Crosby absorbs some bumps; full contact next, but when?
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Sidney Crosby does not know when he will get medical clearance to have contact in practice, but he likely already has begun that process.
"I've gotten bumped kind of accidentally here a couple of times anyway, and it's been OK," the Penguins captain said Tuesday. "So we've just got to see how it goes."
Crosby, who has not played since Jan. 5 because of a concussion, skated for the fourth time in as many days since the Penguins got on the ice for training camp. He is skating hard and has not been shy about going into high-traffic areas such as the crease, the corners and behind the net. There has been some jostling, although he stops short or peels away when it seems hitting is imminent.
The team and Crosby's medical crew are taking a conservative approach to the final steps of his comeback. Barring any setbacks, he will need to continue to practice at a high pace with no concussion symptoms, then get through practices and scrimmages that include contact with no problems before he is cleared to play.
How contact, likely light at first, will be introduced remains to be seen.
"I really don't know how that goes," Crosby said.
Perhaps it will be in a controlled, one-on-one setting. That task might fall to strength and conditioning coach Mike Kadar.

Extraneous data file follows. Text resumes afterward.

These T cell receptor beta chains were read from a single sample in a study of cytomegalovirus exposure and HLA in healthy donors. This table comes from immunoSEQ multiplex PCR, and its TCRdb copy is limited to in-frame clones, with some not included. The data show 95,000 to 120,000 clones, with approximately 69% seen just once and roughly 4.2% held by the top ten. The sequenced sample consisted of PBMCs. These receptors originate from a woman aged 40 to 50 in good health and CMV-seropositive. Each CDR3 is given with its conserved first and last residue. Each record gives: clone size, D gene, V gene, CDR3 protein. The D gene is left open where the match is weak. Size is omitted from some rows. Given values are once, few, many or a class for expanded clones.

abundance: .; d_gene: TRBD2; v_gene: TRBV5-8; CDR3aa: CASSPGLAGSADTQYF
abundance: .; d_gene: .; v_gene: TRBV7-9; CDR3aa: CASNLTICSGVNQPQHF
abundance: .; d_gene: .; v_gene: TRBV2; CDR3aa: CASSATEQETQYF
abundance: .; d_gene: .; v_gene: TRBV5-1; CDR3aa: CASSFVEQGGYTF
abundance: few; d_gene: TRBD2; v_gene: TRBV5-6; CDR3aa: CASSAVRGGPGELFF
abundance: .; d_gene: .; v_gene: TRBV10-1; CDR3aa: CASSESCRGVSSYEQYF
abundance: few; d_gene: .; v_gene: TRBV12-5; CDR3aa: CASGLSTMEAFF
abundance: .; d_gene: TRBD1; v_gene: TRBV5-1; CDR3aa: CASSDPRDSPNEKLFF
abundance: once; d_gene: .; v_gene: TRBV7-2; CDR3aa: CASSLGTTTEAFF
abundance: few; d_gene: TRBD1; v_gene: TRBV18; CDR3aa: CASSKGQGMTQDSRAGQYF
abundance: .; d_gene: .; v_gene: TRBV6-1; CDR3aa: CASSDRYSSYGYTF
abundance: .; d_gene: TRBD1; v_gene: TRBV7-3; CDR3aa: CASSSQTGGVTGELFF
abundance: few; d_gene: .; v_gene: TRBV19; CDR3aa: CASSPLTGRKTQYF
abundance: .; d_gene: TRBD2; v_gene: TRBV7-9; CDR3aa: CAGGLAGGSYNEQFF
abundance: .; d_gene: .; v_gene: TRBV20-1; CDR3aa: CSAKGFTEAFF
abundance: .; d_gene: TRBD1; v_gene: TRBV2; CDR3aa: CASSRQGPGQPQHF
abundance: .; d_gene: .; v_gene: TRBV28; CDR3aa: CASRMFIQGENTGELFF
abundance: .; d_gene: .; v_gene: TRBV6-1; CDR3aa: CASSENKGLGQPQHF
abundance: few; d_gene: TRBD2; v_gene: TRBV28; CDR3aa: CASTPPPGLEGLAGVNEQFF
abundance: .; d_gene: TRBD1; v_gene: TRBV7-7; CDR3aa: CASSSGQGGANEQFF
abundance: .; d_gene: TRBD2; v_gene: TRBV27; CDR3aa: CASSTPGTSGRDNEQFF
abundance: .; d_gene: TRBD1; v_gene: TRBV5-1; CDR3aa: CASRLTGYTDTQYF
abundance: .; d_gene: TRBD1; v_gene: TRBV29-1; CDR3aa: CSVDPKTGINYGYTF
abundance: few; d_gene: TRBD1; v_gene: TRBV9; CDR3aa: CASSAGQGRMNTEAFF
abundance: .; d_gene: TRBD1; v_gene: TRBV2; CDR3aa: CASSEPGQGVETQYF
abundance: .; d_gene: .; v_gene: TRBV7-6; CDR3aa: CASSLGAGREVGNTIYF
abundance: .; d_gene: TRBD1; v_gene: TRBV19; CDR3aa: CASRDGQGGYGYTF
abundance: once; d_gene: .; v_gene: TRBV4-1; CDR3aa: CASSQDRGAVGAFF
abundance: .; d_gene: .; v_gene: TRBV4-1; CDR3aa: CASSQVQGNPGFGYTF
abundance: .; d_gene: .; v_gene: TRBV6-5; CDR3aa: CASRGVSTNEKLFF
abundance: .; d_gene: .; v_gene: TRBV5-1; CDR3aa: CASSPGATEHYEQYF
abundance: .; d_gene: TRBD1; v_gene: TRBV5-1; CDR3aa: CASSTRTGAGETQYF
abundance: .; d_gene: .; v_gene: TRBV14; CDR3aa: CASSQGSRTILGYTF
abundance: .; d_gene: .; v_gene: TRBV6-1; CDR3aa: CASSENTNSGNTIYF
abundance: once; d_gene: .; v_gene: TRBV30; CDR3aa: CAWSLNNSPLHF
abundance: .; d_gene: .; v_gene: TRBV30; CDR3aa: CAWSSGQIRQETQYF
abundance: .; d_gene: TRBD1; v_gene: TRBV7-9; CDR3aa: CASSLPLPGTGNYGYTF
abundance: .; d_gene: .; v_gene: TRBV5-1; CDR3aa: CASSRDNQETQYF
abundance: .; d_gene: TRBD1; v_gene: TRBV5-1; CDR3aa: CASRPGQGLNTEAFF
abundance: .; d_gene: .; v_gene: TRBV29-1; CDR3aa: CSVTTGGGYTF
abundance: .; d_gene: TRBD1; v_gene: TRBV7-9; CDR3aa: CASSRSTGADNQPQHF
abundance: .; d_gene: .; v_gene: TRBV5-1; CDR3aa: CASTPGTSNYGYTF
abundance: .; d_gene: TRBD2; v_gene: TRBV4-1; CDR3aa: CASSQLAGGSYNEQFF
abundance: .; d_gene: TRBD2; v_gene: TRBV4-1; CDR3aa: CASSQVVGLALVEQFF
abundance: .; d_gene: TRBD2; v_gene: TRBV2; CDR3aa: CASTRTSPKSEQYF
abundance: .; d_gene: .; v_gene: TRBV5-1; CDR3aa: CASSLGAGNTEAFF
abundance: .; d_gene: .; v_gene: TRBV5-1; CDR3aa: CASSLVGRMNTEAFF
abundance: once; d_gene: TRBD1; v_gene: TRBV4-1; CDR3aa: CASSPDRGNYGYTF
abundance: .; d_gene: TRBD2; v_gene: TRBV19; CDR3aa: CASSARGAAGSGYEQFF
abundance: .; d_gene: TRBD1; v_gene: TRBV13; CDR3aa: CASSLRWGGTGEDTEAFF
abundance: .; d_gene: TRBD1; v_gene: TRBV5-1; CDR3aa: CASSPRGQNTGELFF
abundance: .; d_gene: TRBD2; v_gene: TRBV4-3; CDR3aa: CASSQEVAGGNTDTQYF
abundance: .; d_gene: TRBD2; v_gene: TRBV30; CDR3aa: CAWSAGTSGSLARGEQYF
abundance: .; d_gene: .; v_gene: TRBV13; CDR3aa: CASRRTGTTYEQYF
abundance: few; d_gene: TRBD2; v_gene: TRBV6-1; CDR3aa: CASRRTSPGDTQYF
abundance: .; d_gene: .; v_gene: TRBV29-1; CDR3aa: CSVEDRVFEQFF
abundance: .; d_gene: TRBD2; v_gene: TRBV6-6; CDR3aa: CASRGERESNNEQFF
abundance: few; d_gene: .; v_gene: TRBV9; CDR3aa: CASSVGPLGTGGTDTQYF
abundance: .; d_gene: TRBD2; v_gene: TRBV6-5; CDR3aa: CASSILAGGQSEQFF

"Maybe not Kadar," Crosby said, laughing. "Maybe somebody else. He's pretty aggressive out there, so I might need somebody that tones it down a bit. Not [Kadar], I don't think."
How about winger Steve Sullivan, a smart, veteran player and the smallest on the team at 5 feet 8, 161 pounds.
Crosby has other ideas.
"Probably the biggest guy," he said.
That would be Steve MacIntyre, an enforcer who is 6 feet 5, 250 pounds and was signed in the offseason to protect, rather than hit, Crosby, who is 5-11, 200.
"It would be nice if [MacIntyre] got a hold of me with a good one, and then we'll see how we do," Crosby said.
MacIntyre is not on board.
"I don't want to be that guy," he said. "I'll pass that on to the next guy.
"Besides, chances are, I might lose that battle. He's pretty good. I was trying to get out of his way the other day and he knocked me over."
Crosby is difficult to knock off of the puck, and he said despite having to play catch-up, his conditioning is close to that of his teammates.
It is not known if he might be cleared to play by Oct. 6, when the Penguins open the season at Vancouver, but, whenever he returns, Crosby is not promising he will immediately play at the level that had him leading the NHL with 66 points in 41 games when he got hurt.
"I'd love to be able to say the first game I play I'm right back where I left off, but it's probably pretty unrealistic," Crosby said.
"That's probably the best I've felt since I've played in the NHL, and that's where I want to get to. How long that will take, I don't know. But I'm going to do my best to get back there as soon as I can."
First, when the time comes, he will have to find someone to put a body check on him.
First Published September 21, 2011 12:00 am